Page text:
Academic journal article Journal of the Community Development Society

"Whole Community Organizing" for the 21st Century

Academic journal article Journal of the Community Development Society

"Whole Community Organizing" for the 21st Century

Article excerpt


Two elements constitute the core meaning of community--face-to-face social interactions and social relationships. The global era of the 21st century presents new challenges to the practice of community change that empowers a community. McKnight articulates a model of community practice, "whole community organizing" which addresses the core elements of community: social interactions and relationships. We believe this new approach to community change and empowerment answers the challenges of the 21st century. This article first reviews frequently-cited frameworks of approaches to community change and empowerment as well as the dilemmas and contradictions those interventions pose. We then briefly review asset-based community development from the "inside out" and present whole community organizing, weighing its strengths against dilemmas and contradictions of obsolete frameworks. Finally, we introduce empirical support from our own work that compares and analyzes communities' strategies to transform their social relationships, their economies, and their communities.

Keywords: asset-based community development, community, community transformation, organizing, participation, acting locally



On the threshold of the 21st century, we encounter many critical modifiers of community. However, as we reflect on what it means to say that a community is counterfeit, imagined, or virtual, we rediscover that face-to-face social interactions shape community identities and communal relationships. From our social interactions and our relationships, we interpret community and derive a sense of belonging, informed by what is familiar, what seems safe, and what is shared. What we mean by community depends upon the historical and spatial context of our everyday lives.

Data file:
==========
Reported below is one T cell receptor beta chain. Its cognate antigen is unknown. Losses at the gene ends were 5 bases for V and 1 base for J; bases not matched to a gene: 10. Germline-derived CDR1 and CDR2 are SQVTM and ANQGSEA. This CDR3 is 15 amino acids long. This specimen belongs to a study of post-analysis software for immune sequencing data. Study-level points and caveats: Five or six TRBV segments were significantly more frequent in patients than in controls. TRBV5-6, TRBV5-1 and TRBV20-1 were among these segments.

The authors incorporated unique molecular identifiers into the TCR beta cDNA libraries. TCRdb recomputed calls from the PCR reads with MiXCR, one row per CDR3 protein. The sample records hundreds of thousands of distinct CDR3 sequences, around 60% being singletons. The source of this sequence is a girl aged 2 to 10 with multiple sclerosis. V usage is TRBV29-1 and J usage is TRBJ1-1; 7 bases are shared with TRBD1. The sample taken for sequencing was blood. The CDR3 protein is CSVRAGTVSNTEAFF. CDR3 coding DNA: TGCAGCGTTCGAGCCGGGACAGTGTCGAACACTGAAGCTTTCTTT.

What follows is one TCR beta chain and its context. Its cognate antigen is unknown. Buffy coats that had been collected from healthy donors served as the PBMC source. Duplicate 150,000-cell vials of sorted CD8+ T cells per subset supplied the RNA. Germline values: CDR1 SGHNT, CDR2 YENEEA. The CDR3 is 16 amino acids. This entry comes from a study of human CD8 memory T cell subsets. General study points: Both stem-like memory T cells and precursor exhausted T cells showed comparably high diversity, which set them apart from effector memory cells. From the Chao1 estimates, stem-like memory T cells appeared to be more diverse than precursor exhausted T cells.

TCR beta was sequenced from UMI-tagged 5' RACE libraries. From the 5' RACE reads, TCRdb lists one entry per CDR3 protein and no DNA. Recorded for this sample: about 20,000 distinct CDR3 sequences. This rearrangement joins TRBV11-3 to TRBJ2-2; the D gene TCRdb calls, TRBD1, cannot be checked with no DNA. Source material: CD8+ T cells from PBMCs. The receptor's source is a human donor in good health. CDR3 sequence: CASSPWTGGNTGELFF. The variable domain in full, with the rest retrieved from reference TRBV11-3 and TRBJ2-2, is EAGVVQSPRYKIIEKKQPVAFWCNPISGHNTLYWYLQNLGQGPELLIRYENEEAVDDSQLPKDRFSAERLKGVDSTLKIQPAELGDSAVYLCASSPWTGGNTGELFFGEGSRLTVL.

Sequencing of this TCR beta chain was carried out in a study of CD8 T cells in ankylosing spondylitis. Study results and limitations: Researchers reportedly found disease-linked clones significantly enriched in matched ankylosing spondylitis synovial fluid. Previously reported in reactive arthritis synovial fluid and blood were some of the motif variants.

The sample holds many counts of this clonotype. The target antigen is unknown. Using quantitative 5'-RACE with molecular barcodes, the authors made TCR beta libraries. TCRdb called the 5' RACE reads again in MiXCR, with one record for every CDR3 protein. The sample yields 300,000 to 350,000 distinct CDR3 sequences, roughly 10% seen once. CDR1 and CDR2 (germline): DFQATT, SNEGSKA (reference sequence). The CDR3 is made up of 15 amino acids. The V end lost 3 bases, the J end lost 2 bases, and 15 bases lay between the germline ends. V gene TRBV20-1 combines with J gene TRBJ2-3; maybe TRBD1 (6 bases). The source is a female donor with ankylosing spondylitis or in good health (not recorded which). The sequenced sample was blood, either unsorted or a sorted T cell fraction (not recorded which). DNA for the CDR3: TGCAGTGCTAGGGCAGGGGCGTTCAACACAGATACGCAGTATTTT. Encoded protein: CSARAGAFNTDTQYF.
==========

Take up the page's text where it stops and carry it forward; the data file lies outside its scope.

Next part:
Within the context of an industrializing and an urbanizing European landscape, Toennies (1957 [1887]) rooted the now famous concept of the traditional community, Gemeinschaft, in the natural soil of place, family, and kin. Toennies also expressed a dissenting preference for the social relationships of Gemeinschaft over modernity's exchange and commodifying relationships of Gesellschaft. Durkheim (1964 [1893]) analyzed the division of labor and social solidarity and enriched the notion of the traditional community, emphasizing the strong ties of mechanical solidarity, i.e., the tightly knit bonds between members, groups, and cohesive communities.

Now, within the context of a global economy, social theorist Brint (2000, pp. 1-3) revisits Gemeinschaft, giving emphasis to the power of community as a "symbol and an aspiration":

      "[Community] suggests many appealing features of human social 
      relationships--sense of familiarity and safety, mutual concern and 
      support, continuous loyalties, even the possibility of being 
      appreciated for one's full personality and contribution to group 
      life rather than for narrower aspects of rank and achievement." 

Further, Brint (2000, p. 3) observes that, "Subsequent writers either romanticize community or they debunk community." Nevertheless, after a critical review of research within the "communities studies" tradition since Toennies and Durkheim, Brint categorizes communities into several structurally distinct subtypes on the existential basis of relationship ties and the reason for and the frequency of social interactions. Thus, after more than a century, the original two dimensions of community--the basis for relationships and the nature of social interaction--still govern contemporary theoretical considerations and the public discourse of what community means.

The global era and the re-emergence of concern for local communities and peripheral places also has spurred community development scholars to reexamine the theoretical and research bases of community development, and attend with determination to the issues of community members, citizen participation, collective action, and community agency (Blakely, 1989; Lacy, 2000; Luloff & Swanson, 1995; Swanson, 2001; Wilkinson, 1989). …

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